I wanted to dignify our most lonesome experiences. I wanted to dignify those times in life we feel we can’t share with anyone. I want to make heroes out of food service professionals and of sex workers and of mothers and people who fall asleep in front of the TV because they don’t want to listen to their own memories. I also want to take a person or a story that you might not think you have anything in common with and sing it so that by the end you might see your life in theirs.

Is this your usual style of venue and how are you looking forward to using the space?
Our usual type of venue is pretty much always unusual. My choirs perform in offices, on buses, in gymnasiums, in the woods, in bars, at festivals, on roofs and in galleries – all over the place.

I think this is quite possibly the best venue we could hope for, because we are going to sing a concert, without amplification, and be heard by 520 people. The acoustic and sight lines of Bristol Old Vic Theatre are second to none. It’s like it’s made for our show. I’m sure everyone thinks that. I’m sure they do. I’ve played around in there with some singers, and from right at the back of the auditorium you can hear a lullaby sung from the furthest depth of the stage. The binaural sound effects we create will sound utterly brilliant, because they will be so clear. It’s a shell in there, an auricle. Everywhere you sit the sound is at your head.

What’s else are you and The Beautiful Machine up to?
We are just making the film of exciting project called Temple Songs, a flash song cycle I wrote for us to sing in offices. I am touring a Bodies in Flight show called GYMNAST, which is another song cycle I wrote, performed by one of my choirs called The Night Bus Choir Project. I’ve got 5 choirs in all. I am also currently composing for Carrie Rhys-Davies’ There May Be Explosions.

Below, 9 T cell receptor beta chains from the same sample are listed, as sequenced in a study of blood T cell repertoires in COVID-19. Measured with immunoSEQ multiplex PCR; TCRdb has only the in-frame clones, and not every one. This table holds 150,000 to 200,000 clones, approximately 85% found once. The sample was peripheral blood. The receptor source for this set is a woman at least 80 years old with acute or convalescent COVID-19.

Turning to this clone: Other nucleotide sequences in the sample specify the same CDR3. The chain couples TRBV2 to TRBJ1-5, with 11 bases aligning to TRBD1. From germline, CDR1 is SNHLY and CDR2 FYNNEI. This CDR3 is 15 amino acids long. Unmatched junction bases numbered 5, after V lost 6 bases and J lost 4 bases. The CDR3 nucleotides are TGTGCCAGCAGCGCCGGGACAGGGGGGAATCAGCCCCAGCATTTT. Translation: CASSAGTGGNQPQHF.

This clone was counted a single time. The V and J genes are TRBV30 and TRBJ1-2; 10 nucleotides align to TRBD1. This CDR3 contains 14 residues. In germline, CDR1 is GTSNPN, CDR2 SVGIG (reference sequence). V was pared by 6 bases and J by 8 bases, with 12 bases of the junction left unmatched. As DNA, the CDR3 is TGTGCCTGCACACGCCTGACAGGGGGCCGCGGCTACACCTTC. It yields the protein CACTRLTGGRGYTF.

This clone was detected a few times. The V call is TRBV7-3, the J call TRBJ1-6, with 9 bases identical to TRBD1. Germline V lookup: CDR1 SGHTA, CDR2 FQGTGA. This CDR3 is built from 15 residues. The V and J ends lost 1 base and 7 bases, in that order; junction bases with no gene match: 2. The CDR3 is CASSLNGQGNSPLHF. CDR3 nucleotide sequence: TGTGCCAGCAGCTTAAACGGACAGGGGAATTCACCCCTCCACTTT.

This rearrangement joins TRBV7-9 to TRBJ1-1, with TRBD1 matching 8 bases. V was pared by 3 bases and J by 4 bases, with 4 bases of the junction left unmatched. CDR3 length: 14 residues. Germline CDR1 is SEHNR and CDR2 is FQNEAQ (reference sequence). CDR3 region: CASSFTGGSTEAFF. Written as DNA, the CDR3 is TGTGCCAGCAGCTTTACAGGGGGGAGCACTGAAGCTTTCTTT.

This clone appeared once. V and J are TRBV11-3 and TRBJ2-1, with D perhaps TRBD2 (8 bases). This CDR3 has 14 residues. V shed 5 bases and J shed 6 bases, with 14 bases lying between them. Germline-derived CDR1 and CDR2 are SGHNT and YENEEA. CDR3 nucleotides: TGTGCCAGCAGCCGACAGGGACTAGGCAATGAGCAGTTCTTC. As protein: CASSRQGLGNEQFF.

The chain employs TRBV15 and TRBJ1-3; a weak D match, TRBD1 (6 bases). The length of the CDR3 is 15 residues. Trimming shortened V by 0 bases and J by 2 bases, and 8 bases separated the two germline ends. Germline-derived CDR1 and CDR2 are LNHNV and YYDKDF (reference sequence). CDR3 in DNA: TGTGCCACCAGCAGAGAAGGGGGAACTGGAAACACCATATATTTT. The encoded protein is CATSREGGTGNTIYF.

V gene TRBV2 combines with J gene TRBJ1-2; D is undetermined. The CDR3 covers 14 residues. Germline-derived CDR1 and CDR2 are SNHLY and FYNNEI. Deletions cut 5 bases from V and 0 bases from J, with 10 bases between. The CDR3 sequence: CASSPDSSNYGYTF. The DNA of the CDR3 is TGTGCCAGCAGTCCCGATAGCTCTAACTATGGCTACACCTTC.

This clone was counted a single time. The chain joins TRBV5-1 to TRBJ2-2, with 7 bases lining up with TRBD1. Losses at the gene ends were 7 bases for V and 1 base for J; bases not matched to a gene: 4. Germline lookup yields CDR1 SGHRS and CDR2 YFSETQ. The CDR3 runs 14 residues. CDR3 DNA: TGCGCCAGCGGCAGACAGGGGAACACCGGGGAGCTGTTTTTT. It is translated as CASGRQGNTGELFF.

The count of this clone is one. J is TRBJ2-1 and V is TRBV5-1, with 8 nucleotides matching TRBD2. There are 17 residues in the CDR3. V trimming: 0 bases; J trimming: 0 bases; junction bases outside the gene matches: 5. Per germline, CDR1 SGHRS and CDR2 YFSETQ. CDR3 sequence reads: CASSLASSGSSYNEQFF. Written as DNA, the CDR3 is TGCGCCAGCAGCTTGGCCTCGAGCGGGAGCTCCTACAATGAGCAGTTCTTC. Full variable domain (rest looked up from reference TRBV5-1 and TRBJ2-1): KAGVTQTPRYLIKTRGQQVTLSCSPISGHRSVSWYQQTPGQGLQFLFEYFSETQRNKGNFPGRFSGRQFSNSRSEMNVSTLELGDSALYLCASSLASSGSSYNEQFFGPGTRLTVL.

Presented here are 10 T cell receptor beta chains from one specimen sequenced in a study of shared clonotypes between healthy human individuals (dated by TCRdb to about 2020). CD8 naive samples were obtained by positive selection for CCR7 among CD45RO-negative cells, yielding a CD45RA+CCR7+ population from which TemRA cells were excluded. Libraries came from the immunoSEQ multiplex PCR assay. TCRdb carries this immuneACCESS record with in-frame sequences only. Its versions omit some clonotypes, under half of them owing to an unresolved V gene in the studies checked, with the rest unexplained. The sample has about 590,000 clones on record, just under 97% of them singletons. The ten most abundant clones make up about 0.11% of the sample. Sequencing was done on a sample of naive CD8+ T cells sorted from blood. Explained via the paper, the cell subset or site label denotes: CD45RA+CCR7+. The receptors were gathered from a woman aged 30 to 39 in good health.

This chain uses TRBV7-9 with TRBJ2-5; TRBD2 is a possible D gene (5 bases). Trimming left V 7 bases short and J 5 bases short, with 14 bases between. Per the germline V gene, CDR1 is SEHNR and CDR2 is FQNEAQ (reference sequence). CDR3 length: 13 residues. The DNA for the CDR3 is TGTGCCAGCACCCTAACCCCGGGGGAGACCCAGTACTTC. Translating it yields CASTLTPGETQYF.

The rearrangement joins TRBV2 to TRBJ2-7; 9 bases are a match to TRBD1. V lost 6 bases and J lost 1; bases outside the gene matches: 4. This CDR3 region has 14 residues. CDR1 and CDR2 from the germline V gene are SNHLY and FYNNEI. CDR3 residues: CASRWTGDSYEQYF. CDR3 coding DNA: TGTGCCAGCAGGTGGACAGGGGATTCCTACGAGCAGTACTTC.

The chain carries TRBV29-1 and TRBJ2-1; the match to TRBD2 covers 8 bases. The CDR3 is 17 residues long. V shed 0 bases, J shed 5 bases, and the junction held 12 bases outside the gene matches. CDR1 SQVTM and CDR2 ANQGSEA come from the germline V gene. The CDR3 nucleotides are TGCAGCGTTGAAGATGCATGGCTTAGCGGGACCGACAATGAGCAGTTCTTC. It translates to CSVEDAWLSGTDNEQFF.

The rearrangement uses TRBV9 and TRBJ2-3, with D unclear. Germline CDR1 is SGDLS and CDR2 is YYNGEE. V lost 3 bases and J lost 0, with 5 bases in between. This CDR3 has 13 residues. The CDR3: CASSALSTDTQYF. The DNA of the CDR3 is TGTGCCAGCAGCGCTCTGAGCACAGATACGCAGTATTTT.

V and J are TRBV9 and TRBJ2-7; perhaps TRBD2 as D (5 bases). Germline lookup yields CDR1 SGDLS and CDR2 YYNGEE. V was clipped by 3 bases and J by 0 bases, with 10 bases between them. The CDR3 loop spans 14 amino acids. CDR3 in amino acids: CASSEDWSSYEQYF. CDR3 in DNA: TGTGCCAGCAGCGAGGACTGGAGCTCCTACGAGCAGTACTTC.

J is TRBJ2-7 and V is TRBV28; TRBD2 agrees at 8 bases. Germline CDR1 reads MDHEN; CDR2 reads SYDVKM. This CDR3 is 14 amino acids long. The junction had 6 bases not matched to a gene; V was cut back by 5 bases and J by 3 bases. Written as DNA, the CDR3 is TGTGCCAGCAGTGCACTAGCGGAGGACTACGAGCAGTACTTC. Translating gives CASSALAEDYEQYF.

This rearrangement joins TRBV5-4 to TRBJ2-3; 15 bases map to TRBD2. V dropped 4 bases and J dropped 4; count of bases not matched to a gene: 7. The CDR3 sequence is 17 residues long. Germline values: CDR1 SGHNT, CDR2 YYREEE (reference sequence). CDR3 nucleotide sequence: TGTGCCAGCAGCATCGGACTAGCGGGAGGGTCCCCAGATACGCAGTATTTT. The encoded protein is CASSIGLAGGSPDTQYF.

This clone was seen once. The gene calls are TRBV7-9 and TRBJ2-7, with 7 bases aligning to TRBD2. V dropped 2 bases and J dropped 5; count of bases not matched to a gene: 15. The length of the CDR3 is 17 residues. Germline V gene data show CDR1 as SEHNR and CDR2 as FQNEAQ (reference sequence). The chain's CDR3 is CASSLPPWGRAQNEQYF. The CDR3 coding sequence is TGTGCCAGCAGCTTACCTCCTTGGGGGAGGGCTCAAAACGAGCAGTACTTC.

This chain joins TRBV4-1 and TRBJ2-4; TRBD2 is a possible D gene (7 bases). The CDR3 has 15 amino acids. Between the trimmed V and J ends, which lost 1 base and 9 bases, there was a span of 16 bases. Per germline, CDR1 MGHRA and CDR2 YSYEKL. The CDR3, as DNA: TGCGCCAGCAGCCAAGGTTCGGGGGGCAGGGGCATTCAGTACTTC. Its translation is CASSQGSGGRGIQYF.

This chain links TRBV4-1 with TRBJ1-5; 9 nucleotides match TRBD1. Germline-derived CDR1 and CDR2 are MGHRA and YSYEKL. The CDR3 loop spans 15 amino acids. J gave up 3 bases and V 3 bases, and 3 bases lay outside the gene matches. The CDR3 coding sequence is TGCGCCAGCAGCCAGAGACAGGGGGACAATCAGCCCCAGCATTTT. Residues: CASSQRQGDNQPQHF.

Are you seeing anything else at Proms?
I want to see as much as possible, but in particular The Bullet and the Damage Done by Sleepdogs, and Hauschka with Rob Maclachlan.

The Beautiful Machine will perform In a Town on Fri 2 Aug as part of Bristol Proms. You can find out more here.

Bristol Proms have been created in collaboration with Universal Music Arts and Entertainment, Classic FM and Watershed.


We are about to go into rehearsals for Bristol Proms.

To get to this point, there have been about two years of planning and meetings and applications and budget draftings and rehearsals and music writing and experiments and singing and LOVE.

It has taken the belief and support of some of the major Bristol institutions – Arnolfini, Bristol Old Vic, Tobacco Factory, Theatre Bristol, DanceSpace, Colston Hall, and of course Bristol City Council – to give weight to the project. We have your attention. It is thanks to this lot.

We are yet to know whether we are making this show out of string and sellotape. We have hardly any money, and where the money stops, the blood sweat and tears start. We are beset by challenge. I feel like Geoff Capes pulling along a lorry with his teeth.

Thing is, there are people cheering it along. There are people who come along and take up the rope. Simon Day, Jan Winter, The Beautiful Machine, Maria, Dan, Lucy, Eleanor Fogg and Tom Morris; we are all of us pulling this beautiful juggernaut across the threshold, to take its rightful place in the world.

And you. If you are reading this, you are taking an interest; you are part of its momentum. Even if just in spirit you are one of our champions, I thank you for it.


I warmly invite you to enjoy the performance with us. I won’t have a beard or hairy chest (will have waxed), and I will have put down the rope.

Friday 2nd August 2013